Caving in Cape Town is fun - Why not try it?
Caving is often described as an adventure sport. Indeed many of the caves in the Western Cape provide the eager explorer with obstacles such as sheer drops requiring ladder or rope techniques, and/or awkward squeezes where a reasonable level of fitness, agility and determination would be to your advantage. On the other hand, you'll find that there are plenty of caves which are relatively easy to negotiate, at the worst requiring a hands and knees crawl on soft sand.
Of course once you've entered the cave, you're usually feeling your way along in absolute darkness, totally reliant on your helmet light or torch - and if necessary, your fellow cavers.
Caving is a team activity. You support and help each other through awkward sections of the cave, or assist with ropes and anchors when required, often in a light hearted manner, and this rapport with your fellow cavers makes your underground experience somewhat special.
Caving in Cape Town
Remember that many caves are dangerous to negotiate and your safety always comes first. This means that you never cave alone, or attempt to explore a cave system of which you have no prior knowledge, and/or for which you are inadequately equipped.
The Cape Peninsula Spelaeological Society CPSS is an enthusiastic Cape Town caving club whose members are actively involved in the exploration, conservation, recording and researching of the various sandstone and limestone cave systems, as well as their flora and fauna, in the Western Cape and beyond. The club holds regular monthly caving meets and socials and welcomes enquiries from interested persons who would like to enjoy safe, fun caving under experienced supervision.
View/Download a caving club introduction brochure: CPSS Information
Caving in Cape Town
There are over a hundred caves recorded on the Cape Peninsula. These range from small overhangs, like Peers Cave and Woodstock Cave, to deep cracks on Table Mountain, some of which have more than 1km (0.62 miles) of underground passage. Many of the caves occur at current and previous sea levels and were formed by wave action that widened weaknesses in the quartzitic sandstone and granite base rock of the Peninsula. Higher up in the mountains, all the caves occur in Table Mountain sandstone.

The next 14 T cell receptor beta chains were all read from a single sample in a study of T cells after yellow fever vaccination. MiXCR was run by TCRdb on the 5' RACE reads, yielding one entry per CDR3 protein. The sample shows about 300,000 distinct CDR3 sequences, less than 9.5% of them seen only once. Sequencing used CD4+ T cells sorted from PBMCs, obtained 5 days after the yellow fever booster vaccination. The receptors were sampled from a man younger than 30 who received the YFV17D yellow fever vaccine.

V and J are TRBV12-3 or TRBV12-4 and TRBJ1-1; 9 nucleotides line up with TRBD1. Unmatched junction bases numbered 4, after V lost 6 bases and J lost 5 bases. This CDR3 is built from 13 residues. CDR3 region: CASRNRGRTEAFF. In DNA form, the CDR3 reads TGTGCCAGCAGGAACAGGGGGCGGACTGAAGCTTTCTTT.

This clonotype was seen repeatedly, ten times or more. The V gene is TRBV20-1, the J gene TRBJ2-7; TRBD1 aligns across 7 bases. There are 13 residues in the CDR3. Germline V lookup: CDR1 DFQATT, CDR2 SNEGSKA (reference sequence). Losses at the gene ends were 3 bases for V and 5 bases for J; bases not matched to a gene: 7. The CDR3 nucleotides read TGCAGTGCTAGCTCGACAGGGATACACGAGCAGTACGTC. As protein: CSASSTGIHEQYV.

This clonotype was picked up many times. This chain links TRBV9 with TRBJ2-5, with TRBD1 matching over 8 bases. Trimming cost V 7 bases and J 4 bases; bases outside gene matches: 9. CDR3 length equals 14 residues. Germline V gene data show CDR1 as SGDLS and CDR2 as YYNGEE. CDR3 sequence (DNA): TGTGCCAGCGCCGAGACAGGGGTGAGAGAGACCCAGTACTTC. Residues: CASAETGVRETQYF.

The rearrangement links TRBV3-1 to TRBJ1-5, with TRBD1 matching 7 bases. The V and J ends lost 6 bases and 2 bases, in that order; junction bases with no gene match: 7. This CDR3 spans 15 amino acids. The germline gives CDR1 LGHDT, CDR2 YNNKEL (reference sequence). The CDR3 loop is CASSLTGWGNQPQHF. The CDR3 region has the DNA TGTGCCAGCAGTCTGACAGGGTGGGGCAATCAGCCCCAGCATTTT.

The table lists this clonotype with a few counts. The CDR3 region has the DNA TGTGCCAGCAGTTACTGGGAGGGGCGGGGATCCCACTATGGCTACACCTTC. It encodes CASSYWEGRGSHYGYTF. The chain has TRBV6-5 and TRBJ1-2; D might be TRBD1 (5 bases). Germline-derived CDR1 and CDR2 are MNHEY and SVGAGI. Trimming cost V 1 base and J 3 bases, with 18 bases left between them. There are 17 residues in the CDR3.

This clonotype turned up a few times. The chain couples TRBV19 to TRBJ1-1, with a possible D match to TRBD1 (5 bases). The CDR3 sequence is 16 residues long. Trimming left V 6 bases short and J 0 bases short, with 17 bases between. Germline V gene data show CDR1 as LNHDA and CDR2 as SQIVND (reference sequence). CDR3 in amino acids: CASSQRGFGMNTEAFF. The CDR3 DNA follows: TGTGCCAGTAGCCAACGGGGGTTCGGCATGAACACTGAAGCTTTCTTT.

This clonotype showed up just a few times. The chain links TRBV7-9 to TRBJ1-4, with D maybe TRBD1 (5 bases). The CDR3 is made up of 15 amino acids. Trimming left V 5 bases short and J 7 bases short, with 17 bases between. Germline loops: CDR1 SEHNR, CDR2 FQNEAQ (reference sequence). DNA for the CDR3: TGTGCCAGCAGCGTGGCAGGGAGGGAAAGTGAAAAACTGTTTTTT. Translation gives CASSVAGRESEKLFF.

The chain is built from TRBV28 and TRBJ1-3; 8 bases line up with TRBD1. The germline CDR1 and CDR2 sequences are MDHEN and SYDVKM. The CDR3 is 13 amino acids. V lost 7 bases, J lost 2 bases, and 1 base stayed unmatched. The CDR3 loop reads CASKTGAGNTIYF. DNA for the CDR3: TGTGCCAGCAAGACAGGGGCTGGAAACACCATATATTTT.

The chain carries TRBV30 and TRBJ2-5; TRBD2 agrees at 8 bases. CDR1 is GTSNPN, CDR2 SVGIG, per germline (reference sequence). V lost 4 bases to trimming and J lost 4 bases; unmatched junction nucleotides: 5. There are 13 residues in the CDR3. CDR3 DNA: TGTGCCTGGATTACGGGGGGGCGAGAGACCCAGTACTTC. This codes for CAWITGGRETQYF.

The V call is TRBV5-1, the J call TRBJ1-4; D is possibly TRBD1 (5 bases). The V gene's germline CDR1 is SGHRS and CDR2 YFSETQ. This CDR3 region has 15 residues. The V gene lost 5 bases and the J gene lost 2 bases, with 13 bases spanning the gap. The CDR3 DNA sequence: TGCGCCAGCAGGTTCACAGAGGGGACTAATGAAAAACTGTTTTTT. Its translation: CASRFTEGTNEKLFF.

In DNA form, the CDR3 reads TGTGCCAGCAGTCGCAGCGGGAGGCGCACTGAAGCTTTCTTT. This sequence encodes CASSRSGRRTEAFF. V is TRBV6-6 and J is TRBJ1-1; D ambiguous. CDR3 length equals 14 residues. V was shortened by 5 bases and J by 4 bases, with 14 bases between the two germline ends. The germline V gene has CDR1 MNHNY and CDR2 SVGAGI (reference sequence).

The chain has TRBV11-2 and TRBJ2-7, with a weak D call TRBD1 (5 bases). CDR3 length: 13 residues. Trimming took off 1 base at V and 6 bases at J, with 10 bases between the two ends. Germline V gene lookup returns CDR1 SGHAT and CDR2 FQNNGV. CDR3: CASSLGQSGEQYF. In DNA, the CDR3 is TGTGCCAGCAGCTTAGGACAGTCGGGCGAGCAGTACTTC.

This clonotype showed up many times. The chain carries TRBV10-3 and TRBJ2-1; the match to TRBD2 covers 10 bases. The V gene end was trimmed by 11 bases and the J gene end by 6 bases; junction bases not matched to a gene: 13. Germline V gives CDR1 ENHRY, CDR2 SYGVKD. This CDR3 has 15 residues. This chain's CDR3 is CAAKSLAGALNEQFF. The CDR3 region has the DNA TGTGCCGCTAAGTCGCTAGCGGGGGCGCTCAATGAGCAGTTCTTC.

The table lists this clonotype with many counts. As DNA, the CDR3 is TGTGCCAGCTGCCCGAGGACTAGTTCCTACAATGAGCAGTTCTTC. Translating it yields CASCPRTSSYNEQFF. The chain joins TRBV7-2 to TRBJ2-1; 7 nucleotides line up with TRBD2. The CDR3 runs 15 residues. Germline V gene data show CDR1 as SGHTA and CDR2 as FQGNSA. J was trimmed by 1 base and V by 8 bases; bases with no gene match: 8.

Most of the caves formed below the water table, where water chemically weakened the structure of the sandstone and streams bore the loosened grains of sand away. Many of the caves on Constantiaberg and in the Kalk Bay and Muizenberg mountains were formed in this way. The large caves found on Table Mountain developed through mechanical rather than chemical processes. Geological movements shifted parts of the back table of the mountain so that cracks eventually appeared.
Some of these cracks are open to the surface, whilst others are deeper down and therefore not visible. Wynberg Cave, Bat’s Cave, Smuggler’s Cave and the Giant’s Workshop are some of the caves formed by this geological process. Although water has enlarged many of them over time, they were primarily formed by movements of the rock near the surface of the mountain.
No commercial caving is allowed within the parameters of the Table Mountain National Park. Cavers should adhere to the general rules of access to, and use of, both private and public land. In particular, they should seek permission from private landowners. No littering, graffiti or other defacing of the caves is allowed.
There should be no disturbing of wildlife within the mountain’s caves. Importantly, if bats are disturbed while they are hibernating they may die due to the unexpected, excessive expenditure of energy that occurs as a result." © Fiona Mcintosh
'The Table Mountain Book' by Jose Burman.
'An Essential Guide to Caving' by Peter Swart. Darklife
Postal details: The Cape Peninsula Spelaeological Society (CPSS)